Last week CBC reported on the story of a family whose autistic child was removed from Landmark East because they couldn’t handle him. At the end of the day this is the story of a boy named Adam, but it is also the story of so many like him, and the systematic failures of an education system that requires children to attend school but is unable to address the wide variety of needs which exist. This is a problem. It’s a problem from a moral and ethical point of view. But it’s also an economic problem. Kids like Adam have skills and gifts which can contribute to the province, but if we fail them in their early years we don’t realize those gifts and we are poorer as a province for it.
This is a sad story. Its one I wasn’t sure I was going to weigh in on because, in full disclosure, the family are friends of mine. I’ve seen what they’ve gone through and the sacrifices they’ve made to get their child an education. What I realized as I reflected on the story over the past week is their story is all too common in Nova Scotia. They are brave enough to come forward, but their story is shared by many others. Over 13 years in elected office, and even in cases that people bring to me since leaving office, I’ve seen similar stories time and time again.
There are two big issues in this situation. The response of Landmark East to the family, and the failure of the education system that forces parents out of the public system in Nova Scotia.
Landmark East’s response in the CBC story is nothing short of appalling. Much of my work is now in communications, public engagement, corporate responsibility, and government affairs. The response of Landmark East to this family is a textbook case of how not to handle this type of situation. The school decided they can’t handle Adam. They are a private school and it’s their right to accept or kick out who they want. What the story doesn’t talk about however is that Landmark East was well aware of Adam’s challenges before taking him on as a student and yet they did so anyhow. They were also aware that the family was going to give up their life in Halifax and move to Wolfville so Adam could attend. They knew when deciding they could take Adam as a student that Lisa would quit her job in Halifax, and Greg would commute.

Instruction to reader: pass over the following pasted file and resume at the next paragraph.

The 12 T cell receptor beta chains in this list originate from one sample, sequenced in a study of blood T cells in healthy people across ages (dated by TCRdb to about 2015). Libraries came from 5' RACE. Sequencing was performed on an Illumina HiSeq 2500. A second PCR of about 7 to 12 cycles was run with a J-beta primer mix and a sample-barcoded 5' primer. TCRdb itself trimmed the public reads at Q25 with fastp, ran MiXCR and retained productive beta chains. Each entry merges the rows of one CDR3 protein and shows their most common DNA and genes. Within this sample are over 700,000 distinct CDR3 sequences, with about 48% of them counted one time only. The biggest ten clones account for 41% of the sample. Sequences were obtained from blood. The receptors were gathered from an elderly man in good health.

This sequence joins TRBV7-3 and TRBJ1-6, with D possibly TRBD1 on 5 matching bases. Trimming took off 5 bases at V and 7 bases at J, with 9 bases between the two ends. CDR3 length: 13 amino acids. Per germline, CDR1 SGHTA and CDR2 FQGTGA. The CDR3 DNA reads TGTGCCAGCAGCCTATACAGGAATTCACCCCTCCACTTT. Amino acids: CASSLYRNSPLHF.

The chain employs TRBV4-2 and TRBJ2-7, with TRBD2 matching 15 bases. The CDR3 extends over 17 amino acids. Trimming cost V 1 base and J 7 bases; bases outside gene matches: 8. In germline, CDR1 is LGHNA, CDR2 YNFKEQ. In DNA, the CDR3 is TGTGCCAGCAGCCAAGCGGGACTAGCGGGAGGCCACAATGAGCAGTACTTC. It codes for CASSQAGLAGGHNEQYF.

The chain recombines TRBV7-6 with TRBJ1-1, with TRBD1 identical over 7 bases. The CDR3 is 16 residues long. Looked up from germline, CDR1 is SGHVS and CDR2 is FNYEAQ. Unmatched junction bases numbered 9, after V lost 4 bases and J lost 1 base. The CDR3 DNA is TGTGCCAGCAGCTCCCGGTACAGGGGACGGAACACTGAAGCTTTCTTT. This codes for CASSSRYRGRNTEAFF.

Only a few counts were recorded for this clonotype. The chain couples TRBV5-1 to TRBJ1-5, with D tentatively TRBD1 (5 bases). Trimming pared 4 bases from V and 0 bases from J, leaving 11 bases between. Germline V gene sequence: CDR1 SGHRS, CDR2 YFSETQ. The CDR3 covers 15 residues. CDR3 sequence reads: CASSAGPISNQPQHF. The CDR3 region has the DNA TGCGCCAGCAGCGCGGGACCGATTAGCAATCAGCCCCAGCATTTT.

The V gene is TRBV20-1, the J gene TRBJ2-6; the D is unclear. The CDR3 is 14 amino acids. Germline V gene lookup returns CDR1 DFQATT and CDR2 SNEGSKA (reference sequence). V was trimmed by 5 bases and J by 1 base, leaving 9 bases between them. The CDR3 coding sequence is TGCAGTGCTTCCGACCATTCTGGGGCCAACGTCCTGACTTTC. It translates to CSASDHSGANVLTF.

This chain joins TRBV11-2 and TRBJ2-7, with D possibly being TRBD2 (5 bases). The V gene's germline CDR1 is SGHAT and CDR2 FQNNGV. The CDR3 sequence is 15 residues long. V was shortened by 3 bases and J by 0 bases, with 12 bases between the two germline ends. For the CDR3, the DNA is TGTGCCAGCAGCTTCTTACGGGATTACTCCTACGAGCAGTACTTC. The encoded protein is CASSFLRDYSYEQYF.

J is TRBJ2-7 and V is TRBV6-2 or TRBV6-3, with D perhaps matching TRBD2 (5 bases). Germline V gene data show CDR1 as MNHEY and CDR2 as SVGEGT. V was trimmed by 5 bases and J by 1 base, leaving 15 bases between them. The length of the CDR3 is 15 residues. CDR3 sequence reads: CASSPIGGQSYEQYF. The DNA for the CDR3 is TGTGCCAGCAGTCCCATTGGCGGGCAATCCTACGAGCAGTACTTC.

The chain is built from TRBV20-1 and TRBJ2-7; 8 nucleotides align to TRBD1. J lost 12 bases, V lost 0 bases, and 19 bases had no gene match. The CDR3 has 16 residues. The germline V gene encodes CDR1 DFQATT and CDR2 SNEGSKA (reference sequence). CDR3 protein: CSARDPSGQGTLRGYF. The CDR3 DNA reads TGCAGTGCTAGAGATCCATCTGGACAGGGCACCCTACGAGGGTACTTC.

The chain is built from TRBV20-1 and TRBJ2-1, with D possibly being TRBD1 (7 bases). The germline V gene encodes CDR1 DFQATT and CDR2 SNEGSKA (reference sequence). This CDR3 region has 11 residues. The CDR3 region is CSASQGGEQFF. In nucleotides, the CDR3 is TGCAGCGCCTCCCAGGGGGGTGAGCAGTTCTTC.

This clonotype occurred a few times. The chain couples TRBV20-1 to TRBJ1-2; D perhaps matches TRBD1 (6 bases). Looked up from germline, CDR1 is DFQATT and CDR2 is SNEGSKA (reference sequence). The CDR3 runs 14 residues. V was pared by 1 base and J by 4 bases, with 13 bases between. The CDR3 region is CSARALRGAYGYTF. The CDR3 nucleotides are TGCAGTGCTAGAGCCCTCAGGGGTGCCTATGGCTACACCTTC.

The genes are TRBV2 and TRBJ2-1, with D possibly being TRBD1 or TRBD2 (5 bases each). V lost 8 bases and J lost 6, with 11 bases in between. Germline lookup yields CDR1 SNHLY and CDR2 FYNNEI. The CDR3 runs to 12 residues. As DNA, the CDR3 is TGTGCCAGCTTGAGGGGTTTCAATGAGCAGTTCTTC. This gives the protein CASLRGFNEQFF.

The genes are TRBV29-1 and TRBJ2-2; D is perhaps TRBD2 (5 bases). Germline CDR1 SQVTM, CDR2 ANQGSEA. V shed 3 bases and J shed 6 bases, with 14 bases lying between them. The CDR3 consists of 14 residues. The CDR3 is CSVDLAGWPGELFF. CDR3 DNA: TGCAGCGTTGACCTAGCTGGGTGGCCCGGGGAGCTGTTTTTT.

Greg commutes to Halifax sometimes sleeping on a floor in the city because the weather makes travel impossible. Lisa, wanting to ensure one parent was always available to get to the school if needed, left her job in Halifax and became a volunteer firefighter in Wolfville. Contributing to the very community that welcomed them and their son. The school knew the family was by no means rich and would struggle to meet the $22,000 tuition. Yet they took Adam, knowing the challenges he’d had in public school, and knowing the family had been forced to pull him out and school him at home while they sought somewhere that could provide the necessary supports. The headmaster says they went to “heroic lengths” and yet, they won’t even offer the family a pro-rated portion of their tuition back. The contracts at most private schools don’t allow tuition to be refunded because they don’t want the financial risk of people dropping out or leaving if they move. But many schools in practice do work with families to return unused tuition. In this case, Adam isn’t leaving the school by his choice, but by the school’s. Having watched this unfold since the family’s move to Wolfville. It’s hard to believe that this respected school in Wolfville could be so uncaring in their public reaction to the issue.